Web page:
Stephen Colbert Isn't the Only One With a Fictional Character

So Stephen Colbert will be replacing David Letterman when Letterman retires next year, and you'll be shocked to learn that at least one conservative is spitting mad about it. "CBS has just declared war on the heartland of America," said Rush Limbaugh. "No longer is comedy going to be a covert assault on traditional American values, conservative values—now it's just wide out in the open." Funny, I thought Hollywood's assault on traditional American values was pretty overt already. But this is actually fitting, because I'll bet Limbaugh couldn't care less who's on CBS at 11:30. But Colbert's a liberal, so Limbaugh has to pretend to be angry about it. In other words, he's reacting exactly the way Stephen Colbert's character would.

Now it's true that Colbert based his character not on Limbaugh but (mostly) on Bill O'Reilly. And like Colbert, O'Reilly is himself playing a character named Bill O'Reilly, the only difference being that the Bill O'Reilly character is just a slight exaggeration of the actual Bill O'Reilly. Not that the man himself isn't a belligerent, arrogant right-wing bully, because he is. But no human being is that angry every minute of every day. (Interestingly enough, on those times O'Reilly went on Colbert or Jon Stewart's show, he was a dramatically different person—subdued, tentative, seemingly frightened in a situation where he wasn't in control).

But I find the idea that Colbert going to CBS is an assault on "the heartland" interesting, because "the heartland" has been eating up entertainment produced in New York and Los Angeles for quite some time now. It's also worth remembering that when he started, despite his Indiana roots Letterman himself was considered a radical, not politically but comedically. His ironic remove from the material, throwing in asides like "We're having more fun than humans should be allowed to have" after a mediocre joke, felt revolutionary and subversive. You wouldn't know it much to watch him now, when that kind of irony is old hat and his monologues are as dull and repetitive as everyone else's, but when Letterman first came on, he was considered the hip, rebellious host that only young people really "got." Their parents could watch Johnny Carson, but Letterman was cool.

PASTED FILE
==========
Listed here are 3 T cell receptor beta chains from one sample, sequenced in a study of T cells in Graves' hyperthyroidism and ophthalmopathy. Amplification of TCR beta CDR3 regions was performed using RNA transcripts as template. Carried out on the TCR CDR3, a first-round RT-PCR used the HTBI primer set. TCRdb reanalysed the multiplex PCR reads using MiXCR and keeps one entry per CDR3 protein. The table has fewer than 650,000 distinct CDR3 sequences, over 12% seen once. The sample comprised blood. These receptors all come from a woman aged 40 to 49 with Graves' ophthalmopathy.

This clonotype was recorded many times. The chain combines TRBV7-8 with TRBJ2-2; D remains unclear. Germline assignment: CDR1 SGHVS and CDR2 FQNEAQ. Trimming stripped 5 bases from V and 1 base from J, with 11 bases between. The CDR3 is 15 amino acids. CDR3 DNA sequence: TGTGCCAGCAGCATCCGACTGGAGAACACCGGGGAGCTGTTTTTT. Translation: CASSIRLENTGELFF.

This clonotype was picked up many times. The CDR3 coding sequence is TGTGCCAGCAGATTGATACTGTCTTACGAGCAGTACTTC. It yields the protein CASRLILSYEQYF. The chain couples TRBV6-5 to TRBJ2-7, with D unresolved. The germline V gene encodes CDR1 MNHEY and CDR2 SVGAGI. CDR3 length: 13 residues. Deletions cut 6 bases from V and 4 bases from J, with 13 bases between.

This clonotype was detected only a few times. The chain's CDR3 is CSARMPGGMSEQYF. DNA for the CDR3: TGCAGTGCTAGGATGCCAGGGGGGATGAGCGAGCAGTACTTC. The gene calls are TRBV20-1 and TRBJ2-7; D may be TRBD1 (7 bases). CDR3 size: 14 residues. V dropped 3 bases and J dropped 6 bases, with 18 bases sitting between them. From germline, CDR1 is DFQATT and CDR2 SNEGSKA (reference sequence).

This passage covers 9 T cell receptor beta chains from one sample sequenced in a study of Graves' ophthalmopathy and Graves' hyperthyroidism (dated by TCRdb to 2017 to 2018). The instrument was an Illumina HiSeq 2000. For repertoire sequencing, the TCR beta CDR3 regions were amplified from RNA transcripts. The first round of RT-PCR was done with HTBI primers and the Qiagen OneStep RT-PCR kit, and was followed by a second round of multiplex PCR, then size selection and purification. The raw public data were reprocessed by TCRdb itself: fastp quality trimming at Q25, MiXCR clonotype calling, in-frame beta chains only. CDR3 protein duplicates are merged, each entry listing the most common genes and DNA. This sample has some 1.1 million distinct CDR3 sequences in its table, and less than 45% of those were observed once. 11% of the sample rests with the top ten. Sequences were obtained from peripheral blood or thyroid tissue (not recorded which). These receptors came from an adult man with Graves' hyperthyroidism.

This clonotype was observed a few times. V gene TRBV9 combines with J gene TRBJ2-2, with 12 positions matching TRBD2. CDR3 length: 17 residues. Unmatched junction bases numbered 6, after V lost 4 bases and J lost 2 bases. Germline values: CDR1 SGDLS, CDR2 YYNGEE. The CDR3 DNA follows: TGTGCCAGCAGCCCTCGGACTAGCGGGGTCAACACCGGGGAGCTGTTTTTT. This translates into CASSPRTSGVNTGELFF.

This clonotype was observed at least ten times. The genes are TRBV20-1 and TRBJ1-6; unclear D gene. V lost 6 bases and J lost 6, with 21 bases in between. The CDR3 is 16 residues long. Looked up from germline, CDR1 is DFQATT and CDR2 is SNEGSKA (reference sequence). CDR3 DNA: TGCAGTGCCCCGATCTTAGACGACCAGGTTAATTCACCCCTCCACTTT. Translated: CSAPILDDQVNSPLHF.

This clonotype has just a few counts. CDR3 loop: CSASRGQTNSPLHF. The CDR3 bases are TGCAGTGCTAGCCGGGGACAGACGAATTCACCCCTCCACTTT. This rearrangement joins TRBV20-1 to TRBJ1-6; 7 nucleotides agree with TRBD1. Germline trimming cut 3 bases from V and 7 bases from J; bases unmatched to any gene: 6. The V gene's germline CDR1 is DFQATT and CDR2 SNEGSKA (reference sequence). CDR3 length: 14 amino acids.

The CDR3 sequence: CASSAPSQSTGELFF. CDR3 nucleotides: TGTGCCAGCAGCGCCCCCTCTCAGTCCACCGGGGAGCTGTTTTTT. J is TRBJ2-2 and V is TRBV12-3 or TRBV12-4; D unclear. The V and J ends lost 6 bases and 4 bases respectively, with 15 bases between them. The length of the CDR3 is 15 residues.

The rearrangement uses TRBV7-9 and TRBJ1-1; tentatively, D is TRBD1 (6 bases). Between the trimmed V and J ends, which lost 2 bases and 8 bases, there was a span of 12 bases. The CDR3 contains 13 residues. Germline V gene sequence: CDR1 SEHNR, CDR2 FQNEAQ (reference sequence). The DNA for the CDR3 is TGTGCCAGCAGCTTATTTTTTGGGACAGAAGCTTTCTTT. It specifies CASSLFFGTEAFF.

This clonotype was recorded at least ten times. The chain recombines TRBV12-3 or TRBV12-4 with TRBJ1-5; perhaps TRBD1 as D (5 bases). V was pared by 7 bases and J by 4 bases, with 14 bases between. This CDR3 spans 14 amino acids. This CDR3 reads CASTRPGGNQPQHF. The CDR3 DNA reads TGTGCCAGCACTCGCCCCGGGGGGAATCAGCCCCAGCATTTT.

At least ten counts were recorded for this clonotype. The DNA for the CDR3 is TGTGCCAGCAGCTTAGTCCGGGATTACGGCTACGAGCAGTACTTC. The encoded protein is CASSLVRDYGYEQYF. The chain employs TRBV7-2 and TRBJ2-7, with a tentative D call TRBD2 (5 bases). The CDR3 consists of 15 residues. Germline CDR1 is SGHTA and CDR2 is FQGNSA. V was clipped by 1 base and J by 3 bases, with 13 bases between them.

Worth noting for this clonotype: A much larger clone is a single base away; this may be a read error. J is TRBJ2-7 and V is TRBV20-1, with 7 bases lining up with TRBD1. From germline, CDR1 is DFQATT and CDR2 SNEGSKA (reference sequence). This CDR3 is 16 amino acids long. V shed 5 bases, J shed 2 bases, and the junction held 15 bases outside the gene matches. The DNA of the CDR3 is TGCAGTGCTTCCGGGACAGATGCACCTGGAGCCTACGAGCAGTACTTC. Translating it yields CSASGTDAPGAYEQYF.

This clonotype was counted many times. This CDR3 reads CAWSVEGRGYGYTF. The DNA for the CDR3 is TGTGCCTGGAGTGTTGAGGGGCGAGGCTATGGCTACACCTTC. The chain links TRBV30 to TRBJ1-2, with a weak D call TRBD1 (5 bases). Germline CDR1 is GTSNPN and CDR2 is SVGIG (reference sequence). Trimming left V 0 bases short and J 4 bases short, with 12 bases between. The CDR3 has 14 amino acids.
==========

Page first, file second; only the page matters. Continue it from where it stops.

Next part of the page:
I have no idea whether Colbert can make a network late-night show cool, but there's no doubt he's an extraordinary performer. To be honest, when I read about what The Colbert Report was going to be right before it began, I was skeptical about whether he would be able to sustain the character for an entire half-hour, four nights a week. But from the first episode, when he coined the word "truthiness" and uttered the immortal line, "Anyone can read the news to you. I promise to feel the news at you," his show was consistently funny and insightful. And it relied almost entirely on his performance; unlike Stewart, Colbert doesn't have correspondents to whom he passes off part of every show.

His character remained relevant because the people he was satirizing remained relevant. O'Reilly and Limbaugh and the rest of them are still going strong, enacting their kabuki of outrage every day and keeping their audience of angry elderly white people shaking their fists at their radios and televisions. Like Colbert, they're talented performers who have honed their personas over thousands of hours of practice. The only difference is, they pretend it isn't an act.

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